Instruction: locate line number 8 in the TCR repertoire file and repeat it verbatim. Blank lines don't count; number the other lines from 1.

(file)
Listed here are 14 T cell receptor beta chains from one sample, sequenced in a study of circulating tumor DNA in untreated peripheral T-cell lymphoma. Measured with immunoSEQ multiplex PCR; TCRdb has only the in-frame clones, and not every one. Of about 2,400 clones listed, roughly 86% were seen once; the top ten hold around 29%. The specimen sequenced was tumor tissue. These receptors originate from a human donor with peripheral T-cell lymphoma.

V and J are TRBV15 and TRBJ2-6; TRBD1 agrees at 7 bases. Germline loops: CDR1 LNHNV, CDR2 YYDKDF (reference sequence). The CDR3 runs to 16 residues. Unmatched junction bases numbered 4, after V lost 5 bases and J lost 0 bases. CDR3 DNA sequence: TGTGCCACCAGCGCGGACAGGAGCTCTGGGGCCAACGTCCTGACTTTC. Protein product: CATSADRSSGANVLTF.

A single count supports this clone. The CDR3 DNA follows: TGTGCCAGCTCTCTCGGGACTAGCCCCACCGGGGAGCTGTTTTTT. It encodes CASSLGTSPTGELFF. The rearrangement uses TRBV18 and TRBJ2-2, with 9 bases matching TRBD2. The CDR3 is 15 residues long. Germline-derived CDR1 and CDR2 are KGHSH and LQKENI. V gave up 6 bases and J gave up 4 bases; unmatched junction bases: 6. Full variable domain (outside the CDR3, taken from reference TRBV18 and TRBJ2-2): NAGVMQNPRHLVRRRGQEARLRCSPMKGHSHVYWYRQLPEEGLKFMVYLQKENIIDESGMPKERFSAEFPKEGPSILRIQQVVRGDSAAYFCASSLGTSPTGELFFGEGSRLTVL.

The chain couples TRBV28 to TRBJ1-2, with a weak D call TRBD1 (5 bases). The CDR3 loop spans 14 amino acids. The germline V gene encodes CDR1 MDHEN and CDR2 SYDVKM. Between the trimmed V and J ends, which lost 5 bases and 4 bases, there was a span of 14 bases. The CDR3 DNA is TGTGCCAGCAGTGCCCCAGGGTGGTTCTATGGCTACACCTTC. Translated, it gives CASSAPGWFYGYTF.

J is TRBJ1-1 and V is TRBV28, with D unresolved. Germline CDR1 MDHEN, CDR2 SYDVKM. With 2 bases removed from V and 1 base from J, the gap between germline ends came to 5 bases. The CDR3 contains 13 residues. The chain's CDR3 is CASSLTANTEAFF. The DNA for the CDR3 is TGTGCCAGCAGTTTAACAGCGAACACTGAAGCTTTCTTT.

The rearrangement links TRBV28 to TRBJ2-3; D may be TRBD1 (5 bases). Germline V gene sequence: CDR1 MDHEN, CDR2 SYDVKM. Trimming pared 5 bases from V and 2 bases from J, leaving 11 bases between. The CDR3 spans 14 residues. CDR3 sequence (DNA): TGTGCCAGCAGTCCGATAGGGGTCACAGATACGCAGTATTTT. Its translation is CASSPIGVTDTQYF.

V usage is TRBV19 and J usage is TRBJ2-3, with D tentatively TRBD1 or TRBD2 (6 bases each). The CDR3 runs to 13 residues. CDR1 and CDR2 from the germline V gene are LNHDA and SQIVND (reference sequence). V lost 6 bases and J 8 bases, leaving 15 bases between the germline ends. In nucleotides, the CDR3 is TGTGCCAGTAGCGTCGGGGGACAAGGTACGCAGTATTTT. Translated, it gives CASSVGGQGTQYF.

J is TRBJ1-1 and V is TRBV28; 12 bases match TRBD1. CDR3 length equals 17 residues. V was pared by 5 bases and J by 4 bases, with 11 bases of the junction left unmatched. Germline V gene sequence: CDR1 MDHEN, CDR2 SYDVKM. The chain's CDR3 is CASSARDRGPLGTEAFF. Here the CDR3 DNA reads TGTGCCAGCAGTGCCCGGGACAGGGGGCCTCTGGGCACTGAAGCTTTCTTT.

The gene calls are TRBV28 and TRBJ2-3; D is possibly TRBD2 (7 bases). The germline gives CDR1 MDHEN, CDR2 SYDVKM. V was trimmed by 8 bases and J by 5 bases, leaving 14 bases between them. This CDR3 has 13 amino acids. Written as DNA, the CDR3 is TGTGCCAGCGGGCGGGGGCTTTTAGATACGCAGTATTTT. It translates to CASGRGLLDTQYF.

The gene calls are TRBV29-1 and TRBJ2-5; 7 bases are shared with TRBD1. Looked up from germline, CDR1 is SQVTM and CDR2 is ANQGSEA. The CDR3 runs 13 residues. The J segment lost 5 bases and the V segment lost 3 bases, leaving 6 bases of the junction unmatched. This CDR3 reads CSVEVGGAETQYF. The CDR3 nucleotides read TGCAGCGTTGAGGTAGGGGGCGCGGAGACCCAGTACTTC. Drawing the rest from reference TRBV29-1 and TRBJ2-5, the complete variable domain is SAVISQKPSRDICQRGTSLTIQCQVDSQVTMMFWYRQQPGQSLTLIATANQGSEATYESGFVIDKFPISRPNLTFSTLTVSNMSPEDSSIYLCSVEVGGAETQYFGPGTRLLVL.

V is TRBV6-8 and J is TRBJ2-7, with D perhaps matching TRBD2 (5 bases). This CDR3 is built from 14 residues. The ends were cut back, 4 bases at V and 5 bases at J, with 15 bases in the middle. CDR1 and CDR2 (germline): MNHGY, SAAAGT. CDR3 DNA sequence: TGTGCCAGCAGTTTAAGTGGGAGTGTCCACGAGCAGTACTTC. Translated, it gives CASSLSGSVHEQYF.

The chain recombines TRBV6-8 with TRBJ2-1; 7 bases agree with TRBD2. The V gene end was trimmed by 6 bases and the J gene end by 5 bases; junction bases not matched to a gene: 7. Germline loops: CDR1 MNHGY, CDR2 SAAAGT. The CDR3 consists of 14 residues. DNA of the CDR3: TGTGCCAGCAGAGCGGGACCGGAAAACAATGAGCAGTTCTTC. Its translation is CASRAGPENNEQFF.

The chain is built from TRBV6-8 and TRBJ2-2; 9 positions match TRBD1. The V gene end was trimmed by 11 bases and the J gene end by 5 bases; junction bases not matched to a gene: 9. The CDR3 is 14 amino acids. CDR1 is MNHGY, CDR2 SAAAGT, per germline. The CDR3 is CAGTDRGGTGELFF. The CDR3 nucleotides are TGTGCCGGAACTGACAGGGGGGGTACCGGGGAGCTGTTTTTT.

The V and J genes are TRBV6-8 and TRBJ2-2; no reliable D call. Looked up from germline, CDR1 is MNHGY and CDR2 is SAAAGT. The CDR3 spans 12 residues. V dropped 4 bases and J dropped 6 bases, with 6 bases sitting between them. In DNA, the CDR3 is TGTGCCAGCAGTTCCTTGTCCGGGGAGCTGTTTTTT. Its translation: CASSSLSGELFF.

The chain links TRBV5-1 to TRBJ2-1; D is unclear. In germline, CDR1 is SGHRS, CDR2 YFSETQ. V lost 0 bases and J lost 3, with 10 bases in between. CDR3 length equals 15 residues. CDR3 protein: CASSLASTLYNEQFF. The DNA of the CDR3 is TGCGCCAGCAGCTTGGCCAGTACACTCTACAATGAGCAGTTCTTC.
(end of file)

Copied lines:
J is TRBJ1-1 and V is TRBV28; 12 bases match TRBD1. CDR3 length equals 17 residues. V was pared by 5 bases and J by 4 bases, with 11 bases of the junction left unmatched. Germline V gene sequence: CDR1 MDHEN, CDR2 SYDVKM. The chain's CDR3 is CASSARDRGPLGTEAFF. Here the CDR3 DNA reads TGTGCCAGCAGTGCCCGGGACAGGGGGCCTCTGGGCACTGAAGCTTTCTTT.